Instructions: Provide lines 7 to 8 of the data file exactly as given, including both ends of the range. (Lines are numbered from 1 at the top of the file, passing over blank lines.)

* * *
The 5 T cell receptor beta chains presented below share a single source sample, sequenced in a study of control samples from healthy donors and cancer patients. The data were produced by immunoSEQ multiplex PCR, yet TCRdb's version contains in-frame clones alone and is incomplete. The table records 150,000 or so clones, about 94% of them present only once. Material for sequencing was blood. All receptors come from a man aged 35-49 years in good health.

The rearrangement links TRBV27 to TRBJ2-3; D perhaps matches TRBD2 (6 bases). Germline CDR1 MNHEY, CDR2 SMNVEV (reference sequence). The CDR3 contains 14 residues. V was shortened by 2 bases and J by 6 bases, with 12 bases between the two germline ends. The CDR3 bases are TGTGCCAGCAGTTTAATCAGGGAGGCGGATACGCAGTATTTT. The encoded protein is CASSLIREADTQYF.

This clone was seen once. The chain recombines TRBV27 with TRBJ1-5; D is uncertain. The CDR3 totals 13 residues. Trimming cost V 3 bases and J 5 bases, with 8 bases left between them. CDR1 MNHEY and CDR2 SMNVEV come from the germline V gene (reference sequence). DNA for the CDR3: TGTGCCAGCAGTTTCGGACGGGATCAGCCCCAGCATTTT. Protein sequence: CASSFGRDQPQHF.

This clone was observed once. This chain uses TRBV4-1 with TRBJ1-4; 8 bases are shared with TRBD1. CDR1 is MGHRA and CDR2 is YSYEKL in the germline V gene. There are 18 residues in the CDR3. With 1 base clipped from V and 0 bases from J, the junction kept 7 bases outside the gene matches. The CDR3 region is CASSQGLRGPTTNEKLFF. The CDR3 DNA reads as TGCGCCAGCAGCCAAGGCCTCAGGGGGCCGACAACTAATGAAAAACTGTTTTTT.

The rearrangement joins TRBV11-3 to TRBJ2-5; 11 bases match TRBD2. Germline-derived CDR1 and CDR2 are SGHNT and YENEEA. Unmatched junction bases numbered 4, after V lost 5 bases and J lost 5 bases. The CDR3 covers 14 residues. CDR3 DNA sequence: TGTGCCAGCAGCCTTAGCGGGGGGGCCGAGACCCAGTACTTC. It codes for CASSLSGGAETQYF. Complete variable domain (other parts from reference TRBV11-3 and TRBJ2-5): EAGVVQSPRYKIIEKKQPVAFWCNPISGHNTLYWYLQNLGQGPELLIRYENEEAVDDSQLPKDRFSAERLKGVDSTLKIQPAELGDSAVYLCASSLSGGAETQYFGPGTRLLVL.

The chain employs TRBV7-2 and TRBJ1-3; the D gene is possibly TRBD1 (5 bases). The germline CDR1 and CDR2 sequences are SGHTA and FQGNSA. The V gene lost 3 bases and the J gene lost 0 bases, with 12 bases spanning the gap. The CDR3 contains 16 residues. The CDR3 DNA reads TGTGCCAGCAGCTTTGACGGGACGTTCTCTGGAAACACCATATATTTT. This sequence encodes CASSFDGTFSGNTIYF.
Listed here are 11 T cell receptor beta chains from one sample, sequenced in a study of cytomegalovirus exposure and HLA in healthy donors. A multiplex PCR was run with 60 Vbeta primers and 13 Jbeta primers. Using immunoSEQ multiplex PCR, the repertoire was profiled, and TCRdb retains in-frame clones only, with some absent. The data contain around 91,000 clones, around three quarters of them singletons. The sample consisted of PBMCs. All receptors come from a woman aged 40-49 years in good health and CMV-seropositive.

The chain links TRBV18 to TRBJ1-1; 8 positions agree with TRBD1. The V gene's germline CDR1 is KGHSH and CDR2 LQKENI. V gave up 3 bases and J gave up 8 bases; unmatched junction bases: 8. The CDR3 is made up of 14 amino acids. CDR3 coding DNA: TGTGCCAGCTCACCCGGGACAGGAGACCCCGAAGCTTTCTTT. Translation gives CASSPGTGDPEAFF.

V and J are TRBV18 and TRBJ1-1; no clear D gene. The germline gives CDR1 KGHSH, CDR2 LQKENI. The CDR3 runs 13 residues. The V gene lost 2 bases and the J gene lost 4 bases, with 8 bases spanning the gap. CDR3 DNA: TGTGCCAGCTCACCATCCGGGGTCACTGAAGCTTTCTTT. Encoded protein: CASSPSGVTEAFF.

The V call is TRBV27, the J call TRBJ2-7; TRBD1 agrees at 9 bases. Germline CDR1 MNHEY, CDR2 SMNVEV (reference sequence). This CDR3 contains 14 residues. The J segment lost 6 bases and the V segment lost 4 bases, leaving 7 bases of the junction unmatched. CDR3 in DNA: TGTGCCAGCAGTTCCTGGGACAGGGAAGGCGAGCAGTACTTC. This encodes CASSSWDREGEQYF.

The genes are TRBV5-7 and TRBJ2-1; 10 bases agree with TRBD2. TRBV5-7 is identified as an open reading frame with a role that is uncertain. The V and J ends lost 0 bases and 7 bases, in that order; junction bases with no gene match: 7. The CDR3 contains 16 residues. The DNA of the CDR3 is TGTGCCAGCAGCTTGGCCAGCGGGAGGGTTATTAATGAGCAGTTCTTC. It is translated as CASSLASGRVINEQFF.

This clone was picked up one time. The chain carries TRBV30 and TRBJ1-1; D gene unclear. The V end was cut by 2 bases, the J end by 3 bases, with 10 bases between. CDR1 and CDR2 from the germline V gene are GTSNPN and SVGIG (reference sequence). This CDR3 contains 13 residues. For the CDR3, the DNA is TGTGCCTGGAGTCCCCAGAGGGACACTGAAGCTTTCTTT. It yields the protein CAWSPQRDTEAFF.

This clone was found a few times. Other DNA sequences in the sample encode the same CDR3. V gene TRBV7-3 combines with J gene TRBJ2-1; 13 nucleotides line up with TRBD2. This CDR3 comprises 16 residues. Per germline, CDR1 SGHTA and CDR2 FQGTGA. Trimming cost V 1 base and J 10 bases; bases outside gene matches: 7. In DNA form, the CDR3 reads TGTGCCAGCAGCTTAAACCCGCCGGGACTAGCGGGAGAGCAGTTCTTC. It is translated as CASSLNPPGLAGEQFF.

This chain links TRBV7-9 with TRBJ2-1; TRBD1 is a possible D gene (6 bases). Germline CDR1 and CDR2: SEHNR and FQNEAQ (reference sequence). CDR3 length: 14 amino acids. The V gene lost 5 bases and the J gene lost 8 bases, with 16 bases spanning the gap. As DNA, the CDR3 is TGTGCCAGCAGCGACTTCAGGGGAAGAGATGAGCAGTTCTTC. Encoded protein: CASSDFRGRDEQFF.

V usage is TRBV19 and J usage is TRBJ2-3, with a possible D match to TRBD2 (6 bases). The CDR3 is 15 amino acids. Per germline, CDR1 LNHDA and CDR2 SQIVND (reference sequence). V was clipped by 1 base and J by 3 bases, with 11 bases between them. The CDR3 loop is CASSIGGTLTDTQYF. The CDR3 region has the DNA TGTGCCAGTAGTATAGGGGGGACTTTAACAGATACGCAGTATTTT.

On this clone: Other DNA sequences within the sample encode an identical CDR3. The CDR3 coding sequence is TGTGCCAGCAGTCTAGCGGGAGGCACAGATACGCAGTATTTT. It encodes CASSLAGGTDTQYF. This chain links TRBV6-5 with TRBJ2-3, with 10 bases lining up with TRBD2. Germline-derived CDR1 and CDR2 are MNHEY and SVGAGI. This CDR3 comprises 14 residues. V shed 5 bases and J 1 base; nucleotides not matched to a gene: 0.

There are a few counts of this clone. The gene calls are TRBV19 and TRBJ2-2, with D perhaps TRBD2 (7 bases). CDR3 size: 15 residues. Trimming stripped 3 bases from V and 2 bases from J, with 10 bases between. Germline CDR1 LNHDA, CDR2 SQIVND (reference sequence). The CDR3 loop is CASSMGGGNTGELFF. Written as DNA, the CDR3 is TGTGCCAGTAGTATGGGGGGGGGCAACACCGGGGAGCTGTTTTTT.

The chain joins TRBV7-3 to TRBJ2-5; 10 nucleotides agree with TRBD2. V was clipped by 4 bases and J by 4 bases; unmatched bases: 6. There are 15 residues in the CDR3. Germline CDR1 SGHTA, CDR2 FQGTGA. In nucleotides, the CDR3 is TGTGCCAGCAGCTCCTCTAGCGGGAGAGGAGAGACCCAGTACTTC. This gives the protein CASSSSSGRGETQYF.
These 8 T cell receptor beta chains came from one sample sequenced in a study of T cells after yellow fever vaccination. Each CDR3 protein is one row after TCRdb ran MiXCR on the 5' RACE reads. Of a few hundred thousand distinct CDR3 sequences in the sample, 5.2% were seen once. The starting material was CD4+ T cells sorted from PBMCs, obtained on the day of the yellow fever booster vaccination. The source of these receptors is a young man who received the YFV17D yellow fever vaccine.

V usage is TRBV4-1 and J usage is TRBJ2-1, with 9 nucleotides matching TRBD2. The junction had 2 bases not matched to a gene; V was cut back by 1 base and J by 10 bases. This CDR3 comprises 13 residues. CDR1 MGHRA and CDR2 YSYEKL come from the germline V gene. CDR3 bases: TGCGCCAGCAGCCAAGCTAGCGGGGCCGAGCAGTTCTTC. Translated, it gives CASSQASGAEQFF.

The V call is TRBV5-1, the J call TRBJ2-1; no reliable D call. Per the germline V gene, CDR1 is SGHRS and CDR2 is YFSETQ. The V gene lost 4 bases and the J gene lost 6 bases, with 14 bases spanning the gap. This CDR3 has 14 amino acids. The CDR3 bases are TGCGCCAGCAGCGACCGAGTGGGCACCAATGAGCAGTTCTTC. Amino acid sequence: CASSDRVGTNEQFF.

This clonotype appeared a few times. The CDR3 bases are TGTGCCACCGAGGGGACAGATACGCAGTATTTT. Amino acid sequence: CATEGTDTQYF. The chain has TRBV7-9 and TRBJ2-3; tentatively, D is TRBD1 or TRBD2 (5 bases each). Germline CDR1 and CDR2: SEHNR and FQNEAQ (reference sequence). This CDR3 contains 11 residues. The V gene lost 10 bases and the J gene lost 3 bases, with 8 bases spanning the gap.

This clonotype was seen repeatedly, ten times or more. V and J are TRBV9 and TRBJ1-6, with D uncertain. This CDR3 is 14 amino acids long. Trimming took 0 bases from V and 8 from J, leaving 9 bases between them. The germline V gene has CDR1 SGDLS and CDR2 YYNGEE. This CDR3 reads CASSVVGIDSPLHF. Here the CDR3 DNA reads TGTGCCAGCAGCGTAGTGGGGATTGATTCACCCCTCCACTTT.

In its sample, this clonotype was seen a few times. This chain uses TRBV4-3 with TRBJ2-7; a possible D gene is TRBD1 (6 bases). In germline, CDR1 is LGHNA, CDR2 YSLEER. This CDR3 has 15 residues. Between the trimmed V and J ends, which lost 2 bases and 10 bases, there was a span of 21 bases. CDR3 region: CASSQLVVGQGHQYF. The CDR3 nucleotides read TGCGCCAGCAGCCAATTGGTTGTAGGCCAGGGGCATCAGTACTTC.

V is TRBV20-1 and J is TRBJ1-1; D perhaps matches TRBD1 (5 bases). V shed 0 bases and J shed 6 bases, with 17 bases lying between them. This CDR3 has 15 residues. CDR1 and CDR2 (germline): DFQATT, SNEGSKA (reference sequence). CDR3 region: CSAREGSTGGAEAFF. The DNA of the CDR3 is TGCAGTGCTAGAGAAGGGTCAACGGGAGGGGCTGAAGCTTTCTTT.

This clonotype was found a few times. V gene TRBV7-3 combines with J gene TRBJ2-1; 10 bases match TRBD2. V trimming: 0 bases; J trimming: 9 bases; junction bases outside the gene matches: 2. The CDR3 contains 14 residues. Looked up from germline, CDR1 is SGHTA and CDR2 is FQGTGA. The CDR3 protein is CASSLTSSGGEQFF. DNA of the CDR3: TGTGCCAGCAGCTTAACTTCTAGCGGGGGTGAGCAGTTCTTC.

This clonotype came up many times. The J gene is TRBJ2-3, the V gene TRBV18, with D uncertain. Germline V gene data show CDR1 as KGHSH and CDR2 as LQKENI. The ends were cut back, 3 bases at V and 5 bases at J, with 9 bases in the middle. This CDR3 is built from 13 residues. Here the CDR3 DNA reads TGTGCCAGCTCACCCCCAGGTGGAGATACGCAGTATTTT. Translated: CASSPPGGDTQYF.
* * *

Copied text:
Listed here are 11 T cell receptor beta chains from one sample, sequenced in a study of cytomegalovirus exposure and HLA in healthy donors. A multiplex PCR was run with 60 Vbeta primers and 13 Jbeta primers. Using immunoSEQ multiplex PCR, the repertoire was profiled, and TCRdb retains in-frame clones only, with some absent. The data contain around 91,000 clones, around three quarters of them singletons. The sample consisted of PBMCs. All receptors come from a woman aged 40-49 years in good health and CMV-seropositive.

The chain links TRBV18 to TRBJ1-1; 8 positions agree with TRBD1. The V gene's germline CDR1 is KGHSH and CDR2 LQKENI. V gave up 3 bases and J gave up 8 bases; unmatched junction bases: 8. The CDR3 is made up of 14 amino acids. CDR3 coding DNA: TGTGCCAGCTCACCCGGGACAGGAGACCCCGAAGCTTTCTTT. Translation gives CASSPGTGDPEAFF.